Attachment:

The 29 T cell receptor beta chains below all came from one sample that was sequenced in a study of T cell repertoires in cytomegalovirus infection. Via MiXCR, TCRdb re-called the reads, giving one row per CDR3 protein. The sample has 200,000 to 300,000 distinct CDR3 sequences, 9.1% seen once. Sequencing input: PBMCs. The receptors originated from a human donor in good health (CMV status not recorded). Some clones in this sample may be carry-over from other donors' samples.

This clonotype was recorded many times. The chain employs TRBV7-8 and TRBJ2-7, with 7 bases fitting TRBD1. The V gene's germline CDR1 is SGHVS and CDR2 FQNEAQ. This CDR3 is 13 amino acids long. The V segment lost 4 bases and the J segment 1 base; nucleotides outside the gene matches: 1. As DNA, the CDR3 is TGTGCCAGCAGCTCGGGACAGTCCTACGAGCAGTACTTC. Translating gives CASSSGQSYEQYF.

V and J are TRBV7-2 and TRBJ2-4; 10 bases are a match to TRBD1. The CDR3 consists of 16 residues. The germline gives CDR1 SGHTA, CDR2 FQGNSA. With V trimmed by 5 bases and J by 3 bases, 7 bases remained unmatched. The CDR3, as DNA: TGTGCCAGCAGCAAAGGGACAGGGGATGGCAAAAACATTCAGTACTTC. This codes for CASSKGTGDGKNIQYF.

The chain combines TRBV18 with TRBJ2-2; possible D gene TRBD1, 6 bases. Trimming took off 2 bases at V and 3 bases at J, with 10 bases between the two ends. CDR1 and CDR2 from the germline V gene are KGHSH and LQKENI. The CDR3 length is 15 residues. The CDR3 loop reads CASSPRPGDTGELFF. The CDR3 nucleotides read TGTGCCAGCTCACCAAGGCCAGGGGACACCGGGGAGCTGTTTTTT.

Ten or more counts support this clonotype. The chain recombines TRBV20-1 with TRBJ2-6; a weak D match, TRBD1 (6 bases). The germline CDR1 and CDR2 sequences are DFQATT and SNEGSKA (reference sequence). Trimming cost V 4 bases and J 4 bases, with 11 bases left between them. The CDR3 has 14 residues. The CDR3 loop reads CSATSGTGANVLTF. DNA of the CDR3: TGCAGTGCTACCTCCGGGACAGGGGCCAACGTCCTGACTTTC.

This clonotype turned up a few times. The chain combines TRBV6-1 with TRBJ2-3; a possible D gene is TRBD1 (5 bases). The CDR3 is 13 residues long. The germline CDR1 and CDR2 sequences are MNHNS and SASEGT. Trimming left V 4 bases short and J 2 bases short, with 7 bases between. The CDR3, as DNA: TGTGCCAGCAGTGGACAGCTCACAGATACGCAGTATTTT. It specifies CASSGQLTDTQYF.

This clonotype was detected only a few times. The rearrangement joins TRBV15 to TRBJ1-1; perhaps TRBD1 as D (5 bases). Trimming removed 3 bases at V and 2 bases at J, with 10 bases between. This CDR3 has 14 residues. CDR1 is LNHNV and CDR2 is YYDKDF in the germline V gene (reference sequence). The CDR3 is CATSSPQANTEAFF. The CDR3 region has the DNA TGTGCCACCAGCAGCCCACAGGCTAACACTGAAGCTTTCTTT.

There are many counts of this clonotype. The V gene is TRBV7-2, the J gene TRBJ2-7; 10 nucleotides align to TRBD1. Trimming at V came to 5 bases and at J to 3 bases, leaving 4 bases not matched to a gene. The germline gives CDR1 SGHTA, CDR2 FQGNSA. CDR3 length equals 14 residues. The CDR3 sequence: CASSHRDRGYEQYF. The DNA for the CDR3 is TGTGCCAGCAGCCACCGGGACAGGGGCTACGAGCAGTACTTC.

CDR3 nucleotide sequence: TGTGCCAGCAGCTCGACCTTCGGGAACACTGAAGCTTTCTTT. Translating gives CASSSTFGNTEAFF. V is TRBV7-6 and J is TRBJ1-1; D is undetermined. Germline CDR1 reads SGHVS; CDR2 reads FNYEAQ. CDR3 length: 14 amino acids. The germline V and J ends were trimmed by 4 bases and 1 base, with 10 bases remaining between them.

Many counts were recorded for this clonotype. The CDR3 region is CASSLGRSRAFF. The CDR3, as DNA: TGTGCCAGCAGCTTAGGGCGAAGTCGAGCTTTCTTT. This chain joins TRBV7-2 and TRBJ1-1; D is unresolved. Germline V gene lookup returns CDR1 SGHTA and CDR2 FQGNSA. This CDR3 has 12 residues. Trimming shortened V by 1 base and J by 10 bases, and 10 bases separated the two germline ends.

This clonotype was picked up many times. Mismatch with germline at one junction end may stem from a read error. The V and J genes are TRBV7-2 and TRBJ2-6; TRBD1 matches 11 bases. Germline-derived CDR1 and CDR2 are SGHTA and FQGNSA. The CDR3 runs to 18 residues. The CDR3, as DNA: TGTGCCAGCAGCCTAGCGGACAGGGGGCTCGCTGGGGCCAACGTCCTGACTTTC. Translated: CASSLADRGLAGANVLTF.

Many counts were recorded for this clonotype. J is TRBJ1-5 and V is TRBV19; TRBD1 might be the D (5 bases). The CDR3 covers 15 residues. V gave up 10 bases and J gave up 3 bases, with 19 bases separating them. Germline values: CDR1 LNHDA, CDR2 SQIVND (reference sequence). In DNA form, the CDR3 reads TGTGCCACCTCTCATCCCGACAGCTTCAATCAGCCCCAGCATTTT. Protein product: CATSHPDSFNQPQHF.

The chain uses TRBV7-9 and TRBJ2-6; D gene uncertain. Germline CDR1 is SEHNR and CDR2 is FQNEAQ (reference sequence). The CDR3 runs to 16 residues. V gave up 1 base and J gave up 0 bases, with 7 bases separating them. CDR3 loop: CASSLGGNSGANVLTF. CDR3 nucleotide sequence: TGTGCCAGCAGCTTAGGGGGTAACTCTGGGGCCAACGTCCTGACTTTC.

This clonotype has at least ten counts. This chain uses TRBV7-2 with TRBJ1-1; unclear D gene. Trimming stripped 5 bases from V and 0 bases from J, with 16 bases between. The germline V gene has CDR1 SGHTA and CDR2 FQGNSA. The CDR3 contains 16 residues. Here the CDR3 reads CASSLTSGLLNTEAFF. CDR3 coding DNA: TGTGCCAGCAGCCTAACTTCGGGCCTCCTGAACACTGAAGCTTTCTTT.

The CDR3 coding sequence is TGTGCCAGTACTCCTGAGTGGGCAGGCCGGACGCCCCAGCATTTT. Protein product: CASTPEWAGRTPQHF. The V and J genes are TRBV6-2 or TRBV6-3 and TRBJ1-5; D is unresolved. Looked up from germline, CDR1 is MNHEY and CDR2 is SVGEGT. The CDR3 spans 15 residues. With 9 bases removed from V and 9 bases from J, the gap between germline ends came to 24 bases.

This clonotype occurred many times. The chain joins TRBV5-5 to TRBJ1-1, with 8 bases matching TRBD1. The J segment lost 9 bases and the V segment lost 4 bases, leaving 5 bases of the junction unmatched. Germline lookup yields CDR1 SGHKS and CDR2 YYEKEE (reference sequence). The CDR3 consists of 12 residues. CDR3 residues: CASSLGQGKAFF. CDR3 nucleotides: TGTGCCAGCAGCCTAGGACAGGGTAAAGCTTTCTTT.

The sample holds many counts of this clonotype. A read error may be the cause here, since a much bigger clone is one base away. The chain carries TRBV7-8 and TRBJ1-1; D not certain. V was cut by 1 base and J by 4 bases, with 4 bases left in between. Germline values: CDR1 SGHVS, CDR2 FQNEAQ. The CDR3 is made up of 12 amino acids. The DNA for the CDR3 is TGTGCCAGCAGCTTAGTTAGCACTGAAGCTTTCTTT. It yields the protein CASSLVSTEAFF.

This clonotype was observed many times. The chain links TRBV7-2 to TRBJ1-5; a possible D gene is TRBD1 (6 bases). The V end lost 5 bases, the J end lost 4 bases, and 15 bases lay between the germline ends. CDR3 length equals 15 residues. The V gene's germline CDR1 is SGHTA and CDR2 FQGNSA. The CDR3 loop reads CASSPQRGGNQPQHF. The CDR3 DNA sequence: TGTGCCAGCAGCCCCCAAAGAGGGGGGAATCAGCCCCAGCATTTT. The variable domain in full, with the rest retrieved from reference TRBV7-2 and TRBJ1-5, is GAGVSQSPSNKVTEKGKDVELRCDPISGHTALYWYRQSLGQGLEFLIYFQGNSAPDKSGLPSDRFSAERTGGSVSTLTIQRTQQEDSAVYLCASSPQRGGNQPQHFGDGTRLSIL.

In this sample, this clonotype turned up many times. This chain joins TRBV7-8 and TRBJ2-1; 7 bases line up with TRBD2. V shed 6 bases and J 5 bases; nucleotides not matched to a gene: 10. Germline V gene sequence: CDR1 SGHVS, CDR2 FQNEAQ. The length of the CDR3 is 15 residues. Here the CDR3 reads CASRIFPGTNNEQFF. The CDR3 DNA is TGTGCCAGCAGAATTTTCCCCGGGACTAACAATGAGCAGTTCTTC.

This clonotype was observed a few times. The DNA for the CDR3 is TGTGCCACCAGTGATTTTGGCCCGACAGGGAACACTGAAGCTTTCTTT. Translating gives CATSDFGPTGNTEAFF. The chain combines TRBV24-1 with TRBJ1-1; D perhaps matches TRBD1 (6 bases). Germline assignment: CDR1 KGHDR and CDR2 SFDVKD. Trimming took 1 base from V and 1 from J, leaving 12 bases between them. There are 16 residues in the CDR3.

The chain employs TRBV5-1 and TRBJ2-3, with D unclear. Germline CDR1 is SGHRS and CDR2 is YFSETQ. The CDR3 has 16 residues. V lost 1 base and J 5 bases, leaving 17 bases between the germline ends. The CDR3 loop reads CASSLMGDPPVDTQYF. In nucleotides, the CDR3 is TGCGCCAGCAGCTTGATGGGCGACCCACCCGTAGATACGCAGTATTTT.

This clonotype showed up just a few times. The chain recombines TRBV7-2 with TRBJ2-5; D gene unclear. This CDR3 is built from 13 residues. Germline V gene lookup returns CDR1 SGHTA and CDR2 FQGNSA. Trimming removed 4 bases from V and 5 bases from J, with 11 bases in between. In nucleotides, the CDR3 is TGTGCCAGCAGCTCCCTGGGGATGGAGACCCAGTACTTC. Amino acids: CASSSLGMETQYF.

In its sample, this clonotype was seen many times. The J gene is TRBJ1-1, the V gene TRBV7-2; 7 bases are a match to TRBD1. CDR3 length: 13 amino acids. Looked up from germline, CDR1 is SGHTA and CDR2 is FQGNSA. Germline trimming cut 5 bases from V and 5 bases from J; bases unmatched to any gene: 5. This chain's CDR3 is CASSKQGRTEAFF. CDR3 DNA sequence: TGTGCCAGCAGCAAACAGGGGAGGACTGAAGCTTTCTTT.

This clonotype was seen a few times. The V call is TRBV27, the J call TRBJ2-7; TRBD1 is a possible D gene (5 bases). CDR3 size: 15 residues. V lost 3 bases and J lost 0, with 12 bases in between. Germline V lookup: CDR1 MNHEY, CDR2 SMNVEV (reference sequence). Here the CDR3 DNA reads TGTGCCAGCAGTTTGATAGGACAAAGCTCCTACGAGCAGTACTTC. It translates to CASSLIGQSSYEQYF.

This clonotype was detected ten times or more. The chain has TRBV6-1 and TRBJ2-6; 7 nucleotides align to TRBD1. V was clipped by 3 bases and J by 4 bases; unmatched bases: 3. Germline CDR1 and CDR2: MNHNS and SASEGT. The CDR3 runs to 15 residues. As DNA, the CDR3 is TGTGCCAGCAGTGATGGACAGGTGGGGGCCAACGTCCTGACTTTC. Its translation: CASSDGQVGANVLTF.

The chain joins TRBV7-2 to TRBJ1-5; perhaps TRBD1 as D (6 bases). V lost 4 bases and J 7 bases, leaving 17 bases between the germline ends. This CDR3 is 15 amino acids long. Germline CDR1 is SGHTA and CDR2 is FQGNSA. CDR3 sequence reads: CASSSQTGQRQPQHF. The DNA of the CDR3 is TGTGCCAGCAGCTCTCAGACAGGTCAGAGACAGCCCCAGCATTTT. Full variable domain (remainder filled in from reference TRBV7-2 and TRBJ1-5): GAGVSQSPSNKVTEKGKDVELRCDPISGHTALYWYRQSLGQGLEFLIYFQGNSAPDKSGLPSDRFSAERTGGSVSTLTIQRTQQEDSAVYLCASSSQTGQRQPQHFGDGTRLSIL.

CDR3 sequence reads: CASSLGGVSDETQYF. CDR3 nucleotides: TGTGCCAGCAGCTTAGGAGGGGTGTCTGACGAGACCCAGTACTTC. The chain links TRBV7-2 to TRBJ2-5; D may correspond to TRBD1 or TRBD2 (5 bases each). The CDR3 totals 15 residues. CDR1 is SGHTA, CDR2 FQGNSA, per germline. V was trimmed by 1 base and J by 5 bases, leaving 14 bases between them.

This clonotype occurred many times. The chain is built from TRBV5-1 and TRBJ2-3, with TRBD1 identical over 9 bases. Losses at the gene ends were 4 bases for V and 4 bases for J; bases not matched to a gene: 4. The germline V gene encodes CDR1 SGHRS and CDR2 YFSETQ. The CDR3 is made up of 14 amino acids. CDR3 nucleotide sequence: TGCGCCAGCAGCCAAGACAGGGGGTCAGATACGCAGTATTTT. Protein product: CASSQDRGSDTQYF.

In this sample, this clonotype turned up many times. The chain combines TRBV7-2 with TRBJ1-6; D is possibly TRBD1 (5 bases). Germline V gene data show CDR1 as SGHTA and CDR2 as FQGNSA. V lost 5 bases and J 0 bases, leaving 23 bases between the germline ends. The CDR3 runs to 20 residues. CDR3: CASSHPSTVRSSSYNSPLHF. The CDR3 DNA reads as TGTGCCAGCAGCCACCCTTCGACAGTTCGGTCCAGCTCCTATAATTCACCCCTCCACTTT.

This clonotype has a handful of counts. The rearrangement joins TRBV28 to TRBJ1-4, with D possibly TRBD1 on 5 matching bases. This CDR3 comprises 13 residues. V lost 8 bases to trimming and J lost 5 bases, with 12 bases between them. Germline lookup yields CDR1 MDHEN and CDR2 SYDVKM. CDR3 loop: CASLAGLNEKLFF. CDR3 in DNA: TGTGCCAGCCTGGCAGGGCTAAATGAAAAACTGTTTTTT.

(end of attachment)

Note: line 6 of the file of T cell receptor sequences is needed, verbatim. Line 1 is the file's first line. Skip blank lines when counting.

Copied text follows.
This clonotype turned up a few times. The chain combines TRBV6-1 with TRBJ2-3; a possible D gene is TRBD1 (5 bases). The CDR3 is 13 residues long. The germline CDR1 and CDR2 sequences are MNHNS and SASEGT. Trimming left V 4 bases short and J 2 bases short, with 7 bases between. The CDR3, as DNA: TGTGCCAGCAGTGGACAGCTCACAGATACGCAGTATTTT. It specifies CASSGQLTDTQYF.